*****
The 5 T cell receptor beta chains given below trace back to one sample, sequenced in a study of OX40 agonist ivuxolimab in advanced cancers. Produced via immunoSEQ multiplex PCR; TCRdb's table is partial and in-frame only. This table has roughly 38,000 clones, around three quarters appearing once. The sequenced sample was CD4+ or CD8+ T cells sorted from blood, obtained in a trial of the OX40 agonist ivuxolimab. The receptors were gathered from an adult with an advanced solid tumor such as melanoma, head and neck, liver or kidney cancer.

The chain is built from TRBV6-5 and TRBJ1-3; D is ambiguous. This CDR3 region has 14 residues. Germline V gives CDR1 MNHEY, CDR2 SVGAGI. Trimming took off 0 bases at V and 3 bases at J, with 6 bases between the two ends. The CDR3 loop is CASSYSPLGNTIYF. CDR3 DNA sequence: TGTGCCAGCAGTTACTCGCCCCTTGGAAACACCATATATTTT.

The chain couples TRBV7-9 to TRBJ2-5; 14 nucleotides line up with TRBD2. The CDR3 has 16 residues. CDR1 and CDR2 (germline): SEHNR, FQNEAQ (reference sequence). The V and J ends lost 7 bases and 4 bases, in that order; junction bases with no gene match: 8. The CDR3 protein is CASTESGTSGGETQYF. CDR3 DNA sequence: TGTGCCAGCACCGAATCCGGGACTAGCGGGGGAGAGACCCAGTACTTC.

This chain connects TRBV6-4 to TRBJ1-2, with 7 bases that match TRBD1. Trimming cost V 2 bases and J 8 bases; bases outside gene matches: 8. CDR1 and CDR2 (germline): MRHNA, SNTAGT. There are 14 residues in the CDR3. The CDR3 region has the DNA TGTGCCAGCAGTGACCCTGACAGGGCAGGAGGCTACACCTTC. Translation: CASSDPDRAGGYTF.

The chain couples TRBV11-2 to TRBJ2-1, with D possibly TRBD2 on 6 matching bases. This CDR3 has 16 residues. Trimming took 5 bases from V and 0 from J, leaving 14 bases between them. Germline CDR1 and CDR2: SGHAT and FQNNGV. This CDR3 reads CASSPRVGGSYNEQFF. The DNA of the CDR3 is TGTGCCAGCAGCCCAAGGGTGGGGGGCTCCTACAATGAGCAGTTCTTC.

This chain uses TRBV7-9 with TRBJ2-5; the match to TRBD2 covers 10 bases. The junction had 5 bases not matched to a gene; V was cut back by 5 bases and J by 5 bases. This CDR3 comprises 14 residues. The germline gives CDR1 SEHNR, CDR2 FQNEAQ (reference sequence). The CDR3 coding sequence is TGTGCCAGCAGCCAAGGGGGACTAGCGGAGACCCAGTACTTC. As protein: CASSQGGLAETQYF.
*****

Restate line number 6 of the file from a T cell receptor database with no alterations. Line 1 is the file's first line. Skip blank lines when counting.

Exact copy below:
This chain uses TRBV7-9 with TRBJ2-5; the match to TRBD2 covers 10 bases. The junction had 5 bases not matched to a gene; V was cut back by 5 bases and J by 5 bases. This CDR3 comprises 14 residues. The germline gives CDR1 SEHNR, CDR2 FQNEAQ (reference sequence). The CDR3 coding sequence is TGTGCCAGCAGCCAAGGGGGACTAGCGGAGACCCAGTACTTC. As protein: CASSQGGLAETQYF.